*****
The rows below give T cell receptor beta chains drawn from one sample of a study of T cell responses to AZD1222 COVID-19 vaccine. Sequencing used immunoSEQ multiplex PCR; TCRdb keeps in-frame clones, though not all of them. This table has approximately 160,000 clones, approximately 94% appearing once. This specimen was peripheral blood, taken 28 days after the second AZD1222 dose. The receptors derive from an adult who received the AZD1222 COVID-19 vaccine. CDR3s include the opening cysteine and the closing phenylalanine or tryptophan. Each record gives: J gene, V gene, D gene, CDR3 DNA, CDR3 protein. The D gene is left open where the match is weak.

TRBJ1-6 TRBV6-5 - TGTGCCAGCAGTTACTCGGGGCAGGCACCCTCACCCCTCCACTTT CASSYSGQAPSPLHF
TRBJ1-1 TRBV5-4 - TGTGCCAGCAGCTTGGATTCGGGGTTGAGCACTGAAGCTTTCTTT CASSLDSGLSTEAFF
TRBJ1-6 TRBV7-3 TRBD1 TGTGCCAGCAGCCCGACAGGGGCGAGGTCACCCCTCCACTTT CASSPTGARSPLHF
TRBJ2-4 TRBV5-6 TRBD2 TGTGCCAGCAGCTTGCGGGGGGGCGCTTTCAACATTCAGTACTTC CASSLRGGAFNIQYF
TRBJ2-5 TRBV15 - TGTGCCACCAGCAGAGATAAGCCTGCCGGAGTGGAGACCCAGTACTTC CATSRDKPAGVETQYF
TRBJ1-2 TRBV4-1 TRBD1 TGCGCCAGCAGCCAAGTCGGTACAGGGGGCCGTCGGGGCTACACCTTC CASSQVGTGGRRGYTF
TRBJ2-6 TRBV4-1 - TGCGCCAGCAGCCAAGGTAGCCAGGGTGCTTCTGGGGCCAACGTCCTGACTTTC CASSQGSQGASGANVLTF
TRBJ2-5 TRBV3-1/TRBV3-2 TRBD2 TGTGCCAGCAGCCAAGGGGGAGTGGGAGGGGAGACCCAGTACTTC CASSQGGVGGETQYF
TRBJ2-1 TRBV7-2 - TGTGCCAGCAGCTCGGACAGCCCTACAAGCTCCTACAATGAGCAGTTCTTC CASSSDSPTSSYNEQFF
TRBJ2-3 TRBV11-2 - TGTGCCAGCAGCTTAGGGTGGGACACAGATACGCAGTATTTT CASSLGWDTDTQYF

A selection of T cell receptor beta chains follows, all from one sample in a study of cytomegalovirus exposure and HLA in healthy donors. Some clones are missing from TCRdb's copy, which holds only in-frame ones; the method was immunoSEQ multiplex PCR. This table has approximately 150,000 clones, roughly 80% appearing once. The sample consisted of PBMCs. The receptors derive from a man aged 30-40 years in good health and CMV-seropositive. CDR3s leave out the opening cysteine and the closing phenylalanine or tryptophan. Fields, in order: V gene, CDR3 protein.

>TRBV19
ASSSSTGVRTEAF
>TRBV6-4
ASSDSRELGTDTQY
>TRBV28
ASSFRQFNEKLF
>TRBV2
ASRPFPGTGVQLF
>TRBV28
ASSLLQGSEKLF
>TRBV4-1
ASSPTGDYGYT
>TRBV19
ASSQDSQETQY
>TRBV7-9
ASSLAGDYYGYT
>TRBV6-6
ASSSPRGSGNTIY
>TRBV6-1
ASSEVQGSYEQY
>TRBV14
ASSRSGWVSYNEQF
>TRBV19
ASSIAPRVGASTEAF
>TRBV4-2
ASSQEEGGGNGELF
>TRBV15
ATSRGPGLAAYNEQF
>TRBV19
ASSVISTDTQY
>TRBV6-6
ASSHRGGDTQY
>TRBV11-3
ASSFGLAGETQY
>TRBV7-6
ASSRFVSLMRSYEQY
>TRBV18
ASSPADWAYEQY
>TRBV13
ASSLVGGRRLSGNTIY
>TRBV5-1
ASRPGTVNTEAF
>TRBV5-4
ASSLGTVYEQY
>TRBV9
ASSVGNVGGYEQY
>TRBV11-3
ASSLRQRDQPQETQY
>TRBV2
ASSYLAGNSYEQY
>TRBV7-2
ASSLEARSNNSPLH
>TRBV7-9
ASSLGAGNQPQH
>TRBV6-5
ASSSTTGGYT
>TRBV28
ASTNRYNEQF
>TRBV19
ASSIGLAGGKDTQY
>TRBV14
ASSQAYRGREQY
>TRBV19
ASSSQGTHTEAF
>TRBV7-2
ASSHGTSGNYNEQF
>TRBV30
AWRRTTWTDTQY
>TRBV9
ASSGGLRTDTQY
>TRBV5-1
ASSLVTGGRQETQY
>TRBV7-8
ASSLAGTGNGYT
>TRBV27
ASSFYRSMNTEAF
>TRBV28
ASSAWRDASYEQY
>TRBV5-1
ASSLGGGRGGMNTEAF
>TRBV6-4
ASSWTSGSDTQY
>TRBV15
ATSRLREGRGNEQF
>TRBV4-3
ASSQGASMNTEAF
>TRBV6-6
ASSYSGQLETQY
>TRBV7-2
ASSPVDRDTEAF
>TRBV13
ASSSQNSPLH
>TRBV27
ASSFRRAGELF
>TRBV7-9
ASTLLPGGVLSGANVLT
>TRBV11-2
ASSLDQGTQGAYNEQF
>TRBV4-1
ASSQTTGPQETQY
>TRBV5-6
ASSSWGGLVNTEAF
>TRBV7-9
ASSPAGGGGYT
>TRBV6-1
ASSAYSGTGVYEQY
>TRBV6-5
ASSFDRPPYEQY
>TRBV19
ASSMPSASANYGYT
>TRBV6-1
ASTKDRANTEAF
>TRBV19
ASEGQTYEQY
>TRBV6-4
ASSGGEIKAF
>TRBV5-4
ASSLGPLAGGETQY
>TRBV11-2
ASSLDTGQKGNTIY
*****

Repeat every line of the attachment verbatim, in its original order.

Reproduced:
The rows below give T cell receptor beta chains drawn from one sample of a study of T cell responses to AZD1222 COVID-19 vaccine. Sequencing used immunoSEQ multiplex PCR; TCRdb keeps in-frame clones, though not all of them. This table has approximately 160,000 clones, approximately 94% appearing once. This specimen was peripheral blood, taken 28 days after the second AZD1222 dose. The receptors derive from an adult who received the AZD1222 COVID-19 vaccine. CDR3s include the opening cysteine and the closing phenylalanine or tryptophan. Each record gives: J gene, V gene, D gene, CDR3 DNA, CDR3 protein. The D gene is left open where the match is weak.

TRBJ1-6 TRBV6-5 - TGTGCCAGCAGTTACTCGGGGCAGGCACCCTCACCCCTCCACTTT CASSYSGQAPSPLHF
TRBJ1-1 TRBV5-4 - TGTGCCAGCAGCTTGGATTCGGGGTTGAGCACTGAAGCTTTCTTT CASSLDSGLSTEAFF
TRBJ1-6 TRBV7-3 TRBD1 TGTGCCAGCAGCCCGACAGGGGCGAGGTCACCCCTCCACTTT CASSPTGARSPLHF
TRBJ2-4 TRBV5-6 TRBD2 TGTGCCAGCAGCTTGCGGGGGGGCGCTTTCAACATTCAGTACTTC CASSLRGGAFNIQYF
TRBJ2-5 TRBV15 - TGTGCCACCAGCAGAGATAAGCCTGCCGGAGTGGAGACCCAGTACTTC CATSRDKPAGVETQYF
TRBJ1-2 TRBV4-1 TRBD1 TGCGCCAGCAGCCAAGTCGGTACAGGGGGCCGTCGGGGCTACACCTTC CASSQVGTGGRRGYTF
TRBJ2-6 TRBV4-1 - TGCGCCAGCAGCCAAGGTAGCCAGGGTGCTTCTGGGGCCAACGTCCTGACTTTC CASSQGSQGASGANVLTF
TRBJ2-5 TRBV3-1/TRBV3-2 TRBD2 TGTGCCAGCAGCCAAGGGGGAGTGGGAGGGGAGACCCAGTACTTC CASSQGGVGGETQYF
TRBJ2-1 TRBV7-2 - TGTGCCAGCAGCTCGGACAGCCCTACAAGCTCCTACAATGAGCAGTTCTTC CASSSDSPTSSYNEQFF
TRBJ2-3 TRBV11-2 - TGTGCCAGCAGCTTAGGGTGGGACACAGATACGCAGTATTTT CASSLGWDTDTQYF

A selection of T cell receptor beta chains follows, all from one sample in a study of cytomegalovirus exposure and HLA in healthy donors. Some clones are missing from TCRdb's copy, which holds only in-frame ones; the method was immunoSEQ multiplex PCR. This table has approximately 150,000 clones, roughly 80% appearing once. The sample consisted of PBMCs. The receptors derive from a man aged 30-40 years in good health and CMV-seropositive. CDR3s leave out the opening cysteine and the closing phenylalanine or tryptophan. Fields, in order: V gene, CDR3 protein.

>TRBV19
ASSSSTGVRTEAF
>TRBV6-4
ASSDSRELGTDTQY
>TRBV28
ASSFRQFNEKLF
>TRBV2
ASRPFPGTGVQLF
>TRBV28
ASSLLQGSEKLF
>TRBV4-1
ASSPTGDYGYT
>TRBV19
ASSQDSQETQY
>TRBV7-9
ASSLAGDYYGYT
>TRBV6-6
ASSSPRGSGNTIY
>TRBV6-1
ASSEVQGSYEQY
>TRBV14
ASSRSGWVSYNEQF
>TRBV19
ASSIAPRVGASTEAF
>TRBV4-2
ASSQEEGGGNGELF
>TRBV15
ATSRGPGLAAYNEQF
>TRBV19
ASSVISTDTQY
>TRBV6-6
ASSHRGGDTQY
>TRBV11-3
ASSFGLAGETQY
>TRBV7-6
ASSRFVSLMRSYEQY
>TRBV18
ASSPADWAYEQY
>TRBV13
ASSLVGGRRLSGNTIY
>TRBV5-1
ASRPGTVNTEAF
>TRBV5-4
ASSLGTVYEQY
>TRBV9
ASSVGNVGGYEQY
>TRBV11-3
ASSLRQRDQPQETQY
>TRBV2
ASSYLAGNSYEQY
>TRBV7-2
ASSLEARSNNSPLH
>TRBV7-9
ASSLGAGNQPQH
>TRBV6-5
ASSSTTGGYT
>TRBV28
ASTNRYNEQF
>TRBV19
ASSIGLAGGKDTQY
>TRBV14
ASSQAYRGREQY
>TRBV19
ASSSQGTHTEAF
>TRBV7-2
ASSHGTSGNYNEQF
>TRBV30
AWRRTTWTDTQY
>TRBV9
ASSGGLRTDTQY
>TRBV5-1
ASSLVTGGRQETQY
>TRBV7-8
ASSLAGTGNGYT
>TRBV27
ASSFYRSMNTEAF
>TRBV28
ASSAWRDASYEQY
>TRBV5-1
ASSLGGGRGGMNTEAF
>TRBV6-4
ASSWTSGSDTQY
>TRBV15
ATSRLREGRGNEQF
>TRBV4-3
ASSQGASMNTEAF
>TRBV6-6
ASSYSGQLETQY
>TRBV7-2
ASSPVDRDTEAF
>TRBV13
ASSSQNSPLH
>TRBV27
ASSFRRAGELF
>TRBV7-9
ASTLLPGGVLSGANVLT
>TRBV11-2
ASSLDQGTQGAYNEQF
>TRBV4-1
ASSQTTGPQETQY
>TRBV5-6
ASSSWGGLVNTEAF
>TRBV7-9
ASSPAGGGGYT
>TRBV6-1
ASSAYSGTGVYEQY
>TRBV6-5
ASSFDRPPYEQY
>TRBV19
ASSMPSASANYGYT
>TRBV6-1
ASTKDRANTEAF
>TRBV19
ASEGQTYEQY
>TRBV6-4
ASSGGEIKAF
>TRBV5-4
ASSLGPLAGGETQY
>TRBV11-2
ASSLDTGQKGNTIY